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Kayla Kuʻualoha Annen

Bishop Museum

Ethnology Collections Manager

Country: Hawaii, USA

ITP Year: 2023


Kayla is Ethnology Collections Manager at the Bishop Museum in Hawaii, USA, where her position is centred around collections care and activation. A large part of her work concerns the long-term upkeep of the museum’s collection spaces, conducting inventories, managing a team of Collections Technicians, and working with the curatorial team to coordinate repatriation and ethical return projects.

Kayla’s current projects are geared towards collection care. She has been working on designing a collection training programme in Honolulu that connects local institutions and fulfils training needs across multiple departments. She is also doing work with community members around the museum’s collections. This work takes many forms, such as access to collections for practitioners and researchers, inviting community members to help inventory the collections, and facilitating visits from descendants of donors to the museum.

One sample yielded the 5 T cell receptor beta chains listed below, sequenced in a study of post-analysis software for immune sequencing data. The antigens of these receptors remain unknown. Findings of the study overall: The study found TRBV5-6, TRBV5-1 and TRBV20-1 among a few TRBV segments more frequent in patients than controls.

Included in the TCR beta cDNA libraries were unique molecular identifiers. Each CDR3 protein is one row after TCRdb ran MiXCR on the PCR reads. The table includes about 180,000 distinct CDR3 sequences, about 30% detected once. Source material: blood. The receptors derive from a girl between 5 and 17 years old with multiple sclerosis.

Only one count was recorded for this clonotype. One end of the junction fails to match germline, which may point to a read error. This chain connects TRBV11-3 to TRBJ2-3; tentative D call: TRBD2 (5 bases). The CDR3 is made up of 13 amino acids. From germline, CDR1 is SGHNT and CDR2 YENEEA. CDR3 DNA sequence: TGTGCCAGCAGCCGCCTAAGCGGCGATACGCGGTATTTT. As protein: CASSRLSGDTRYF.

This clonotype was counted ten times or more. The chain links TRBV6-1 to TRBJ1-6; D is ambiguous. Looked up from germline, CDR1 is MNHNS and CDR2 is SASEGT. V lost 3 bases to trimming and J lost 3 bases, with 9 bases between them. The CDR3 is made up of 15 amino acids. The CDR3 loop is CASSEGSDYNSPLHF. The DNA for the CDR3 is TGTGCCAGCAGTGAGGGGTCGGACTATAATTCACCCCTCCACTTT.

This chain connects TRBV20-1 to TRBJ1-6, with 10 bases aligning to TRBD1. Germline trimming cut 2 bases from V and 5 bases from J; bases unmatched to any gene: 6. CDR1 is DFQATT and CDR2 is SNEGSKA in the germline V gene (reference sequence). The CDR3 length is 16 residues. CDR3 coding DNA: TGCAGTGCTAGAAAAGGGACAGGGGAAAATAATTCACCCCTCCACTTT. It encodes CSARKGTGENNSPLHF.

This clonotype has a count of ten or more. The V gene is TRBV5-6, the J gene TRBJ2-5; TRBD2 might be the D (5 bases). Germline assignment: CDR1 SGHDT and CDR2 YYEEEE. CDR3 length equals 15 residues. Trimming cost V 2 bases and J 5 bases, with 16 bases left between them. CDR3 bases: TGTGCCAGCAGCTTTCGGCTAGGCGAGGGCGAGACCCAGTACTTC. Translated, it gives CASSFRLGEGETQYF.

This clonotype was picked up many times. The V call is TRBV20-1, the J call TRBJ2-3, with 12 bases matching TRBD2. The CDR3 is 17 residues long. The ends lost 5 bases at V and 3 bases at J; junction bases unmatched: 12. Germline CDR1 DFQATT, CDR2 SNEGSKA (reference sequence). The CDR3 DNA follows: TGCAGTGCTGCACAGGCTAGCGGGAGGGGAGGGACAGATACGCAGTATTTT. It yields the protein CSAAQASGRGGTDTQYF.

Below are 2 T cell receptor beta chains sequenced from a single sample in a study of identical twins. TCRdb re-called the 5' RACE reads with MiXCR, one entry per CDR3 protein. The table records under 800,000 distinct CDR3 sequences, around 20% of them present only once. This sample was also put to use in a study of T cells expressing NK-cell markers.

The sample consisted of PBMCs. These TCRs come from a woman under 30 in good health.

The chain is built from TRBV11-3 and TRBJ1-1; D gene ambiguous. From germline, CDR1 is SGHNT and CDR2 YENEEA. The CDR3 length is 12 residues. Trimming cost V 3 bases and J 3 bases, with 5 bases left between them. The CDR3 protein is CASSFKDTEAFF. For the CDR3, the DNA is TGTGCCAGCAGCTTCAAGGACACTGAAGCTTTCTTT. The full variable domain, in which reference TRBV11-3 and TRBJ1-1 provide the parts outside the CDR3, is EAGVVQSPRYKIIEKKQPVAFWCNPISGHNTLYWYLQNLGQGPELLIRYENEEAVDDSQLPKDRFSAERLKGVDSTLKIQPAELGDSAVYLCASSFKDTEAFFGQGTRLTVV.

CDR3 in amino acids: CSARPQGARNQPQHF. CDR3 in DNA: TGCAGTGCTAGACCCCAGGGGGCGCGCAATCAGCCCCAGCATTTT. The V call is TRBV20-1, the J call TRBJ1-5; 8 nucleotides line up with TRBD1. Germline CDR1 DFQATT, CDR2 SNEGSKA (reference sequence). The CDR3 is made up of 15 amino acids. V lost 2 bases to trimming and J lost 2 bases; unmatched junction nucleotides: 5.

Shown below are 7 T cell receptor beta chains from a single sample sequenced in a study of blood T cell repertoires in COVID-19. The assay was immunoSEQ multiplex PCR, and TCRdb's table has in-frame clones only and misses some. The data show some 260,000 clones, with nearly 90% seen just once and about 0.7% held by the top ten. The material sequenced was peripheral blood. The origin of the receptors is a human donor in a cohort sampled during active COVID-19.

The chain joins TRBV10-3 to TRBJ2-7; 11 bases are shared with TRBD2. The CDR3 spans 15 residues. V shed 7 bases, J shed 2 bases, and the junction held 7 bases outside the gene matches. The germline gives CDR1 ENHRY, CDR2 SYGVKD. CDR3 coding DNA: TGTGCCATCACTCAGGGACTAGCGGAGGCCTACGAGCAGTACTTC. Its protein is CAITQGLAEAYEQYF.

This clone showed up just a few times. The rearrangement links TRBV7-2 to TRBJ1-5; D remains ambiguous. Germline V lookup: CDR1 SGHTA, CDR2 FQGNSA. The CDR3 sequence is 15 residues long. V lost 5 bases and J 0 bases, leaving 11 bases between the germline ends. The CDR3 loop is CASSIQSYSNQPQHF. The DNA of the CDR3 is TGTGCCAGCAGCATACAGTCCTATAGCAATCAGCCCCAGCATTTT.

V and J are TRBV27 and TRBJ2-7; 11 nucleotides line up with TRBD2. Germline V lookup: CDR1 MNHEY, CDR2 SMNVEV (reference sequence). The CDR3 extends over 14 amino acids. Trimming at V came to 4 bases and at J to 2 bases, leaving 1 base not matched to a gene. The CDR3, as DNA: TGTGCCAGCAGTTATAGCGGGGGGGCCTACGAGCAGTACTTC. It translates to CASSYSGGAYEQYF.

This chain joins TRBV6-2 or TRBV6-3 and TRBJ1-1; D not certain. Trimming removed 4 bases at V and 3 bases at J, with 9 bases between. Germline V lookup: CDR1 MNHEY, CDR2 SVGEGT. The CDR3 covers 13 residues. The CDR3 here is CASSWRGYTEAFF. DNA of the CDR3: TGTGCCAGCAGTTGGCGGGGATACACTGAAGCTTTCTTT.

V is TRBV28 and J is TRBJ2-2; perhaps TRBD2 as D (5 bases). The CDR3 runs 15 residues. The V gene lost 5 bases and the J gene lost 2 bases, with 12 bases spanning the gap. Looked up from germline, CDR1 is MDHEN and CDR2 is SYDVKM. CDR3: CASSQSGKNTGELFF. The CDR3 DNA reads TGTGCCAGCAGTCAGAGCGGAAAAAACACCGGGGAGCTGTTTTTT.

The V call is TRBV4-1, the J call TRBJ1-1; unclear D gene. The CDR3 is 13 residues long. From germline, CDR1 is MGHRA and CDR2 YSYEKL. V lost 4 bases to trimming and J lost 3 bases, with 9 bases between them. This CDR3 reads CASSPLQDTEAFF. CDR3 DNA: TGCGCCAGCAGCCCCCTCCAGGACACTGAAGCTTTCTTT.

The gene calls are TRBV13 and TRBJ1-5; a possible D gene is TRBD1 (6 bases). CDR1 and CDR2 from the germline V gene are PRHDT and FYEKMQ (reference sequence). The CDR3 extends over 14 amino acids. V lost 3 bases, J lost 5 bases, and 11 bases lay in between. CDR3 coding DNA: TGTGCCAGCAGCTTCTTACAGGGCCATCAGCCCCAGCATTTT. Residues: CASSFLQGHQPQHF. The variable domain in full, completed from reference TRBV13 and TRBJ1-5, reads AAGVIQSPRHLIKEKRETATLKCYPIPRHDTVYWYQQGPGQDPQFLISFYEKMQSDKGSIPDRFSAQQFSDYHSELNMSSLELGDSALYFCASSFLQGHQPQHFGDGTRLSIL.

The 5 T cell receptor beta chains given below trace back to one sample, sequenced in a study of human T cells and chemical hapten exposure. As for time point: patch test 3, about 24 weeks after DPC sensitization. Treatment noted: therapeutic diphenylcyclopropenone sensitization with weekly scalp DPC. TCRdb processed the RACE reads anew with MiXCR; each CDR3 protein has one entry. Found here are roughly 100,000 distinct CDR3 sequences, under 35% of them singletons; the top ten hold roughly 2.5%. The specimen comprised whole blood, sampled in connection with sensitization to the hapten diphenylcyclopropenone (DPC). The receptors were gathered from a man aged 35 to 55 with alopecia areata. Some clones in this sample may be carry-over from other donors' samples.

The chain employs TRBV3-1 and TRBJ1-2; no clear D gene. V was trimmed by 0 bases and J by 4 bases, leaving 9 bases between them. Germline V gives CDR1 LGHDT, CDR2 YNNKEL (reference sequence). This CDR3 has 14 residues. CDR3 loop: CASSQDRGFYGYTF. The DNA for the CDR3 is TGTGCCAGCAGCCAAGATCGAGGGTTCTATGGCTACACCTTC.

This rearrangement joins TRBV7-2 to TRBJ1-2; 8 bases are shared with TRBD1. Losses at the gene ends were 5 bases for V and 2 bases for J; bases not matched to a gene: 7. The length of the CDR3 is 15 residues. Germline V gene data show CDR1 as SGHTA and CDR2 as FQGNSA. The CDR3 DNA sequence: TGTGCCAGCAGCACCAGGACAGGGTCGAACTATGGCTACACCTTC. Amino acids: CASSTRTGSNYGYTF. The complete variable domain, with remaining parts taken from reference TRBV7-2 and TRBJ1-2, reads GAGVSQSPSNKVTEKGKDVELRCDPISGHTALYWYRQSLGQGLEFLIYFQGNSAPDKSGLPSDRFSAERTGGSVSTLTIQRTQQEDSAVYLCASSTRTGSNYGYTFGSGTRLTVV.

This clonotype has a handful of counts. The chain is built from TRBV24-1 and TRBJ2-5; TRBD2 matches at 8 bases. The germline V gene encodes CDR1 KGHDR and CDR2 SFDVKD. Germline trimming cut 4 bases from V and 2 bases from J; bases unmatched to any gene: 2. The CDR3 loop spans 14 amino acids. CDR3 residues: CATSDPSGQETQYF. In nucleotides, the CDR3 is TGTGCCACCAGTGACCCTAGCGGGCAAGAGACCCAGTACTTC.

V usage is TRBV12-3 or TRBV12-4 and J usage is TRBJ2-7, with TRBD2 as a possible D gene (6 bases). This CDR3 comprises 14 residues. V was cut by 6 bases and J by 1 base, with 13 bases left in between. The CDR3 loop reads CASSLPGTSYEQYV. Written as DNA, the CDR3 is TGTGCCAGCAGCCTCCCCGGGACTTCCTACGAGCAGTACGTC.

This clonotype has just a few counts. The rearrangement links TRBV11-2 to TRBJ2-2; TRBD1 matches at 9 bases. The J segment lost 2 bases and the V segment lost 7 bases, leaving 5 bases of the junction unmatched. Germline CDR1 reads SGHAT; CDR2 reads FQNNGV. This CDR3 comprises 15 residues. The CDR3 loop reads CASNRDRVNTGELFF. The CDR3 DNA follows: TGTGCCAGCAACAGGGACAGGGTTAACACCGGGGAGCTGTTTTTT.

Kayla’s academic interests are in Art History and Pacific Island studies. She is interested in learning more about Oceanic and Indigenous history by way of material culture. Other professional interests include museum management and leadership, collections care and conservation techniques, collection management, fundraising, and community engagement.

Kayla’s dream for museums of the future, is for pay equity issues to be resolved and all museum staff can work at museum full-time with benefits, afford their rent, and have a savings account.

At the British Museum
During Kayla’s time on the International Training Programme she was be based in the Department of Africa, Oceania and the Americas and spent her UK partner placement at National Museums Northern Ireland.

As an ongoing project throughout the six-week programme, fellows were asked to use their existing skills and experience, and the knowledge gained throughout the annual programme, to create, develop, and propose a new interpretation for an object currently on display in the British Museum. Working in her departmental group, Kayla used their object, a hunting coat made from deer skin, to emphasise the importance of working with the community of origin when displaying objects significant to that culture.

Kayla’s participation on the International Training Programme was generously supported by the Aall Foundation.